Panic in the Streets features a 1080p MPEG-4/AVC-encoded presentation that’s probably better than’s far better than the movie has ever looked.  It’s clear that the print used was not of the quality of other Kazan re-releases, complete with white specks.  But overall the print is in very good condition.  There’s zero evidence of scratches or other issues inherent in DVD releases from the 90’s, which leads me to believe that 20th Century Fox actually took the time to bring this to a proper release.  Contrast is as good as can be expected with blacks transitioning to shadows and whites showing off good detail.  Facial features, even in black and white, are detailed as is hair and sweat.  Outdoor night scenes, a prominent feature of Panic,  remain sharp even in the backgrounds.  I also like the grain, which has mostly been preserved to match the gritty realism of the New Orleans back alleys.  Overall, Fox has done a fine job bringing Panic in the Streets to high definition.


Films before the age of high definition always seem to suffer when the arrive on Blu-ray – that’s not the case with Panic.  Fox presents a cleaned up lossless DTS-HD Master Audio monaural track that’s the best one can hope for.  Gone are the incessant noisy pops, hissing, and general issues that Hollywood would impart upon an unsuspecting DVD audience.  In its place is clear dialogue, crisp jazz music in the background, and authentic-sounding street and harbor effects.  Considering the time period and the limitations of audio reproductions, Panic in the Street is solid.


Panic in the Street arrives with several decent supplements (albeit in SD) that help to shed further light on the film and its stars.  However, it’s missing a biography on the director, which I think would have been more appropriate given the importance of this of film.  Otherwise, it includes the following:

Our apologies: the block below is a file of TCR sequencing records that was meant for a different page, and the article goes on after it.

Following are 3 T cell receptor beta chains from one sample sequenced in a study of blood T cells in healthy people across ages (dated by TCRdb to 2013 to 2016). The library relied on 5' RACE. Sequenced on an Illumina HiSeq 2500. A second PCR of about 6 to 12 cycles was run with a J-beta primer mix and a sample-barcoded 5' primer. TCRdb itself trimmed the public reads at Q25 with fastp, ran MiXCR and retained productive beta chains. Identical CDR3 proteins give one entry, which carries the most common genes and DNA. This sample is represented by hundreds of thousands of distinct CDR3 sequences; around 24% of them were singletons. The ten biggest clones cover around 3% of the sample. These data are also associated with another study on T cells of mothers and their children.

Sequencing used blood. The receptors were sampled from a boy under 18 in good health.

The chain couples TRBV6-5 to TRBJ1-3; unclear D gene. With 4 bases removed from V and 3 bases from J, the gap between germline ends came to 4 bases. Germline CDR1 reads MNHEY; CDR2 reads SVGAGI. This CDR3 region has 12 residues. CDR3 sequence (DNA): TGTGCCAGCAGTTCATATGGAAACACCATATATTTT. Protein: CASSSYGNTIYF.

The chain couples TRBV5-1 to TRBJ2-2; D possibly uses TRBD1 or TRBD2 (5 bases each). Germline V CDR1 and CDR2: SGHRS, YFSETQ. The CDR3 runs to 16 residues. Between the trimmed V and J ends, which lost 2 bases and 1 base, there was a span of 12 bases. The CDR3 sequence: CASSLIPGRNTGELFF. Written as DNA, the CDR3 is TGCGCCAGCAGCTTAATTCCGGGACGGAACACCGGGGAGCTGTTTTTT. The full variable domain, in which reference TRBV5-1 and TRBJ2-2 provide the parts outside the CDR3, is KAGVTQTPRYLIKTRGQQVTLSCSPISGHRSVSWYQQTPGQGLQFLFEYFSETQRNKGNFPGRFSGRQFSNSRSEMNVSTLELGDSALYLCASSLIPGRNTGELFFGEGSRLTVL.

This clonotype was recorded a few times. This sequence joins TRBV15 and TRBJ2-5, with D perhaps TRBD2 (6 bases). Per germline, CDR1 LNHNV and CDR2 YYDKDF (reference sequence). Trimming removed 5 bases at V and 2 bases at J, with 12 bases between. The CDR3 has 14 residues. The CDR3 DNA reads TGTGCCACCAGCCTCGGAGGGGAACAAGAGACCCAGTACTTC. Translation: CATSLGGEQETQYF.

• Commentary from film historians Alain Silver and James Ursini: Our hosts provide great insights about the actors and the film itself by educating us on Film Noir explaining the timeframe of Panic‘s original release.
  • Jack Palance: From Grit to Grace (SD, 44:10): In a 2001 television special about Palance’s life and career narrated by reporter Harry Smith, the feature brings an entirely different perspective of the actor than we’ve ever known.  There’s also plenty of insightful interviews by current stars such as co-stars Kiefer Sutherland, Billy Crystal, and Edward James Almos.
  • Richard Widmark: Strength of Characters (SD, 44:13): Another actor feature from 1999, this time on Widmark, is narrated by actor Peter Graves.  Widmark joins the discussion of his career, along with co-stars Richard Wagner, Sidney Poitier, and friend Karl Malden.
  • Theatrical Trailer (HD, 2:12)


While not his most well-known work, Panic in the Streets is Elia Kazan at his most underrated.  Considering your plague alternatives include the terrible Contagion or Outbreak, you could do a lot worse than picking up this quality character-driven release.  This is probably going to be the only version of Panic in the Street available for some time, so if you’re a fan of Film Noir or Kazan’s better known films, it’s absolutely essential.  The film is Not Rated and has a runtime of 96 minutes.

Discuss this review with fellow HDN fans on Facebook. On Twitter, follow us at @HidefNinja, and follow author Matt Cummings at @mfc90125.

About the author

Besides being an ardent burrito eater and an exceptional sleeper, Matt shares in your passion for all things movies and Blu-ray. He also loves special editions and is known to triple-dip on command.